Saturday, December 15, 2018

How To Grow Peppers

Growing peppers has been one of my favorite things about gardening. They are delicious, come in a wide variety and seem to love Utah's dry heat. They did fantastic on my patio in the the heat, and produced like gangbusters in my new yard. My favorites that I've grown so far are jalapeños, hot banana peppers, and Sweet Sublime.  They're also easy to grow from seed indoors, and have transplanted well into my garden from my own homegrown seedlings or from garden centers. They're easy to store, and can be used in just about every dish you make.

Peppers on the vine // How to Grow Peppers // www.thejoyblog.net

BASICS // WHAT PEPPERS LIKE

Sun: Full Sun, 6-10 hrs of sun a day
Soil Type: Loamy, good draining, but not too dry
Space: 18-24 inches
Water: Water regularly, aim for 1-2 inches of week, maybe more if it's really hot
Plant Type: Vegetable

Pepper seedlings // How to Grow Peppers // www.thejoyblog.net

STARTING PEPPERS FROM SEED INDOORS

When starting your peppers from seed indoors, plant the seeds in your seed starting soil mix, and keep moist and warm. Make sure to give them lots of light as well. If you start them in seed pellets, as soon as roots pop out the bottom, plant them in a small nursery pot or 16 oz cup. Keep them under regular even light so they bush out evenly. If they start to get leggy from reaching toward the light, prune the top sections off, but leave a few leaf sets and it will force leaf formation on the stem.

Once your outdoor planting date is close, you'll want to harden your plants off outside in a bright and indirectly sunny spot (but bring them in if temperatures dip below 50°F).  Your plants are soft from growing indoors and too much sun, wind or other elements will harm them until they have hardened off. This process takes a week or so, but once it's done you have sturdy strong plants that can survive outside!

See this post for how I start my seeds and what I use.
See this post for how to prune leggy peppers.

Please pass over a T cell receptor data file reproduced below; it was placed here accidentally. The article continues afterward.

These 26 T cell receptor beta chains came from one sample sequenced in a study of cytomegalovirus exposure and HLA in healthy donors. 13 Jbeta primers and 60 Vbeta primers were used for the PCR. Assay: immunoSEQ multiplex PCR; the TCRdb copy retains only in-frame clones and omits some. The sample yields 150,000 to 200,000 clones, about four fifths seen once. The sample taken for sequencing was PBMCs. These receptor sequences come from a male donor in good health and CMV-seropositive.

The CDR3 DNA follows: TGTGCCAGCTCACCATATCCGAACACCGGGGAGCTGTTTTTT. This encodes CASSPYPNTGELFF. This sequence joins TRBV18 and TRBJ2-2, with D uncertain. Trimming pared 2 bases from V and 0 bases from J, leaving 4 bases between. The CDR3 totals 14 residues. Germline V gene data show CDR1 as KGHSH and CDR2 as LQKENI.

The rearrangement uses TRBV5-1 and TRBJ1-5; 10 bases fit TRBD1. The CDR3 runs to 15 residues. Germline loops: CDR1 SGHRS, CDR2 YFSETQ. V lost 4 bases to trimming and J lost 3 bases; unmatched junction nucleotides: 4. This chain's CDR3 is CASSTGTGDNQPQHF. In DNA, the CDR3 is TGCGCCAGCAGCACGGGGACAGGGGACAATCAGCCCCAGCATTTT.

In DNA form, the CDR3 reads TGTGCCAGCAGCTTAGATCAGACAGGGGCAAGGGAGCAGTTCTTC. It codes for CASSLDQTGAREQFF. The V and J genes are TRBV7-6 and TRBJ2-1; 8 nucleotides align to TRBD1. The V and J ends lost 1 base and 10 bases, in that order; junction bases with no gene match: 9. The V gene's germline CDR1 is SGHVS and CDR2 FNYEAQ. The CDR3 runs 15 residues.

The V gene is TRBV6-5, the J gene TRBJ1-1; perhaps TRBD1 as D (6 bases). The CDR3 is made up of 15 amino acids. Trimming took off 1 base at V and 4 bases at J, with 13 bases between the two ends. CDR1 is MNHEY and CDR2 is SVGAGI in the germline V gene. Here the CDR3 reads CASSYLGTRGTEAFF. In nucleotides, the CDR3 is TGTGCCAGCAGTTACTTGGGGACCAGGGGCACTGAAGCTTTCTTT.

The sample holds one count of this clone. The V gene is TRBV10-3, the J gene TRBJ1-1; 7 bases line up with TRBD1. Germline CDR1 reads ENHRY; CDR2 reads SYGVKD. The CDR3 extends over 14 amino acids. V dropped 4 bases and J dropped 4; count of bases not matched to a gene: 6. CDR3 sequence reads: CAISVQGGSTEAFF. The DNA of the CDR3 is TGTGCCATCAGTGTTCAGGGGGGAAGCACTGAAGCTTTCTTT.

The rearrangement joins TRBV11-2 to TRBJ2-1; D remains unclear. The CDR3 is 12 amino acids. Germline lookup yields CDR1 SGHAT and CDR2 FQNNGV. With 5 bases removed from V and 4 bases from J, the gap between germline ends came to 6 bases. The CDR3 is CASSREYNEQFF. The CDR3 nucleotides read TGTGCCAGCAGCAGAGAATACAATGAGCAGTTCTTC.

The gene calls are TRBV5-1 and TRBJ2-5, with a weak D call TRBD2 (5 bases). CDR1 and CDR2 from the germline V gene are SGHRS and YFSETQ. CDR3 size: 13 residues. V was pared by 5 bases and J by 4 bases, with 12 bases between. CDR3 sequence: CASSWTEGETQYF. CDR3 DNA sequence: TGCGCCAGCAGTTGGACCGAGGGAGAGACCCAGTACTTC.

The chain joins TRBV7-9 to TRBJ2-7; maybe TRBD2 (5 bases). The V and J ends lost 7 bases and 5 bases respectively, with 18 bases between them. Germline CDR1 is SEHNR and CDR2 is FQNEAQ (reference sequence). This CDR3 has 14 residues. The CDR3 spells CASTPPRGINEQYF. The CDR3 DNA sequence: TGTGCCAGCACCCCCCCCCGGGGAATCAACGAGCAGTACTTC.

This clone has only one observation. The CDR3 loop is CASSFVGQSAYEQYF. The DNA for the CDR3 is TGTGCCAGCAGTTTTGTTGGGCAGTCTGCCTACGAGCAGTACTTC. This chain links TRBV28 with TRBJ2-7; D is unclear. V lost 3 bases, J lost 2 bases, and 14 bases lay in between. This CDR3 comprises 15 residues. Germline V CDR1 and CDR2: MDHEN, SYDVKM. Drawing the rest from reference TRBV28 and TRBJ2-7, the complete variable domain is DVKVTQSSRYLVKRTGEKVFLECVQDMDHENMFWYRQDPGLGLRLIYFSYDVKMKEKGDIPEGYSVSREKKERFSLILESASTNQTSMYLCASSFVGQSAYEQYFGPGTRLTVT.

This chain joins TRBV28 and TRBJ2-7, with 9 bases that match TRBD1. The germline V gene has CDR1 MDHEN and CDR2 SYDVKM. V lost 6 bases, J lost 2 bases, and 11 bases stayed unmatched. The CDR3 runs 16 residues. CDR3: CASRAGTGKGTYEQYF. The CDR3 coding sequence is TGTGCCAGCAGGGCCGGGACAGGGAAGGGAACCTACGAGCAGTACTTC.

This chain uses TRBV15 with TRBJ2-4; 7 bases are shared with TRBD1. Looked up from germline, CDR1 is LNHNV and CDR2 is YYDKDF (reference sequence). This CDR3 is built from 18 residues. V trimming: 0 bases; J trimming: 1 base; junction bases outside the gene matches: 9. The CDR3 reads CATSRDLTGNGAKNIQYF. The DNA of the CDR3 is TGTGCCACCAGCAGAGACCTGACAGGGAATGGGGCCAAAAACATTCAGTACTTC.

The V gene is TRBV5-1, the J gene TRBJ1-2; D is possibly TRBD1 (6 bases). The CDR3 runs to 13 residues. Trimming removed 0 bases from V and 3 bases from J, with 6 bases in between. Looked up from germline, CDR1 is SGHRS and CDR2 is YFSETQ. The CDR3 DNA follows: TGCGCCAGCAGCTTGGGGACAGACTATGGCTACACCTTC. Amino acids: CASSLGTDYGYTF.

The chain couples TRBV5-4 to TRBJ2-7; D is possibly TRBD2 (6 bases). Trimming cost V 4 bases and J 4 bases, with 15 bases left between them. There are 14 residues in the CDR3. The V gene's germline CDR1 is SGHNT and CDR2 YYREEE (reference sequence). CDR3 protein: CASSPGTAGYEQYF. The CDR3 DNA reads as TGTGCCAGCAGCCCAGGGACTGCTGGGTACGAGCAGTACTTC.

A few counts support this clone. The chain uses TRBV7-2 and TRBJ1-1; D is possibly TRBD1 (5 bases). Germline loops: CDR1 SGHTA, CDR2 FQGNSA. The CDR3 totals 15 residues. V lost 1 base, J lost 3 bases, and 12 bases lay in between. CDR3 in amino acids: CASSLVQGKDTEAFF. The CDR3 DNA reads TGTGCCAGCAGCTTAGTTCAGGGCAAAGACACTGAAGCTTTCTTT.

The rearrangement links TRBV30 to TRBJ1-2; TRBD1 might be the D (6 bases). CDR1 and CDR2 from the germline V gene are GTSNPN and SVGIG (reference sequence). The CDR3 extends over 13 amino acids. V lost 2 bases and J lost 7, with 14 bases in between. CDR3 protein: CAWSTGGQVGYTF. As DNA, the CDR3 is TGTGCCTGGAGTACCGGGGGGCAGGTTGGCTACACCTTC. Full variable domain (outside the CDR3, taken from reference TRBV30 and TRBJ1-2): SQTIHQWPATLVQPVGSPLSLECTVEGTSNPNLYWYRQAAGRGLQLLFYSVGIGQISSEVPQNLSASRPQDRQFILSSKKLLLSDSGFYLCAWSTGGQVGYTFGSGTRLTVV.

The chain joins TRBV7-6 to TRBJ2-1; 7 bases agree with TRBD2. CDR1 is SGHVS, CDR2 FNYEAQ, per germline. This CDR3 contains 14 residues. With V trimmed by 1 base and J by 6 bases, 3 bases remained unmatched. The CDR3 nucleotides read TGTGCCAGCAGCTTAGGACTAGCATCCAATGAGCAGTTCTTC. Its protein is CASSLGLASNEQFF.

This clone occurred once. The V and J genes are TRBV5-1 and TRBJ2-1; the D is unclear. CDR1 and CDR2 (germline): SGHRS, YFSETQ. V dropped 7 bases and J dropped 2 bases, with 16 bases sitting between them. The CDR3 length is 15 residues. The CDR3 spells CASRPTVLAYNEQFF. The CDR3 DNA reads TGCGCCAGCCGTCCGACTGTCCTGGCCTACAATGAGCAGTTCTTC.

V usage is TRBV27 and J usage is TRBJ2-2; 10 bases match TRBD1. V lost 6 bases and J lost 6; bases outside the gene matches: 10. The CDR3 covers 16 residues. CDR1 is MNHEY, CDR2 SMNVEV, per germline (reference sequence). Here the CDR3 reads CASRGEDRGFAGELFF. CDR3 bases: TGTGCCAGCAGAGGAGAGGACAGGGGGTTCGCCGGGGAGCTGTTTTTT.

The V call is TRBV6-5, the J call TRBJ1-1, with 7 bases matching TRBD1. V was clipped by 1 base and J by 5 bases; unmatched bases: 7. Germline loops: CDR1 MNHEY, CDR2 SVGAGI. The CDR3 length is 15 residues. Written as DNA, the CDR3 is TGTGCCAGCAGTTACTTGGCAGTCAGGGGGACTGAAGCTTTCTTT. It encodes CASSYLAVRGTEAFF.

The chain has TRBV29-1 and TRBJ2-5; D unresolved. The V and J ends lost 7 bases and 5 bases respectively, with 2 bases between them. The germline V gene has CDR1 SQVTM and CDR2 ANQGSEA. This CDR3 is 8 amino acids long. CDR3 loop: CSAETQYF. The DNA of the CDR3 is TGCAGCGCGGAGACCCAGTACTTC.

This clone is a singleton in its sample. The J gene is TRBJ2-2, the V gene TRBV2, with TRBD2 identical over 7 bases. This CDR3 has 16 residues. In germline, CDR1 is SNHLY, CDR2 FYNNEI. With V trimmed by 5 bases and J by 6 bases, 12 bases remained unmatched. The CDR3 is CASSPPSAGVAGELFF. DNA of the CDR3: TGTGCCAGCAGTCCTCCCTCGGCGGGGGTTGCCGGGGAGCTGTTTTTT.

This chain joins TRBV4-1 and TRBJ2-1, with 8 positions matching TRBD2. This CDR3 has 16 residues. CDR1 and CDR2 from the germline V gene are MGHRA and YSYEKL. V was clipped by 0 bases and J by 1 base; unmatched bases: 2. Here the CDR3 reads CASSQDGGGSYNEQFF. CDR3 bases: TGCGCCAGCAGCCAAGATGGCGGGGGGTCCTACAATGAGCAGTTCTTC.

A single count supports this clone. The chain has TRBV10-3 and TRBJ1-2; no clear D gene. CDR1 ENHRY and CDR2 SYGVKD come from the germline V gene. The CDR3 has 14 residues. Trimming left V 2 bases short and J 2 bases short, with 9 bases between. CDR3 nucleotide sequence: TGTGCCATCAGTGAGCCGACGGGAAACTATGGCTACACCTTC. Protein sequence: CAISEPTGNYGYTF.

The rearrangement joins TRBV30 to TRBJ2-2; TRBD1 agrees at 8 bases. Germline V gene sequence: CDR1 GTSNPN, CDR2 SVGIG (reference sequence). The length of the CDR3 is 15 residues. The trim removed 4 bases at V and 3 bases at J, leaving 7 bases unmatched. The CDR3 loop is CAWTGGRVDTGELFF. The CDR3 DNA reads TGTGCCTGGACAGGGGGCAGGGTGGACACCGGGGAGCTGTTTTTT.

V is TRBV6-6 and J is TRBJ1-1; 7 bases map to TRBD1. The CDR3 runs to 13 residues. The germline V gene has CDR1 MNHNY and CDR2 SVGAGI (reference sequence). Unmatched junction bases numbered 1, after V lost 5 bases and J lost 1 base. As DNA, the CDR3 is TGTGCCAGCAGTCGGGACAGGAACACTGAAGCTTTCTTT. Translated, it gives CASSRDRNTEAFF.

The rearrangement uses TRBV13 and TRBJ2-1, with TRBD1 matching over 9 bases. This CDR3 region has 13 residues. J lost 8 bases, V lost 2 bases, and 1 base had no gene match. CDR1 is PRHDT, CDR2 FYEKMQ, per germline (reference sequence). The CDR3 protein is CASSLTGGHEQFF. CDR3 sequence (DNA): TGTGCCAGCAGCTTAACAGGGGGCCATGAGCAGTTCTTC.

Container Grown Jalapeño Peppers // How to Grow Peppers // www.thejoyblog.net

GROWING PEPPERS IN CONTAINERS 

Any pot at least 12 inches in diameter and depth is a good fit for peppers, however, bigger is better. If you choose a plastic pot, the dirt won't dry out as quickly as a clay pot. Make sure the pot has good drainage holes or the pepper roots will rot.

Because your pepper plants are being grown in pots, you'll want a soil rich with nutrients. Choose a fluffy potting soil that allows for good water retention but also good drainage. A lot of times the fluffier potting soils come filled with lots of fertilizer and plant food in it already, which gets your plants off to a good start. It's best not to use soil from your garden or nearby flower beds as it is likely to be full of possible pests or diseases. You can also try a slow release fertilizer that will add additional nutrients slowly over a long period while there is active fruit production.

Pepper Plants // How to Grow Peppers // www.thejoyblog.net
Peppers on the vine // How to Grow Peppers // www.thejoyblog.net
Peppers on the vine // How to Grow Peppers // www.thejoyblog.net

PEPPER CARE TIPS

Plant seedlings out after all danger of frost has passed. Peppers are a warm weather plant and will not be happy in the cold of fall or early spring. When planting a seedling, make sure to plant the seedling the depth it was planted in its nursery pot.  Depending on the type of pepper plant, it may be good to stake it. Some peppers grow large fruits, and will need some support during fruiting time. Be sure to place the stakes at planting time. Staking after it's been growing can hurt the roots since they'll spread out. For staking, you can use a small tomato cage for pepper plants that grow larger fruit. Or, tying the plant to a stake as it grows taller works as well.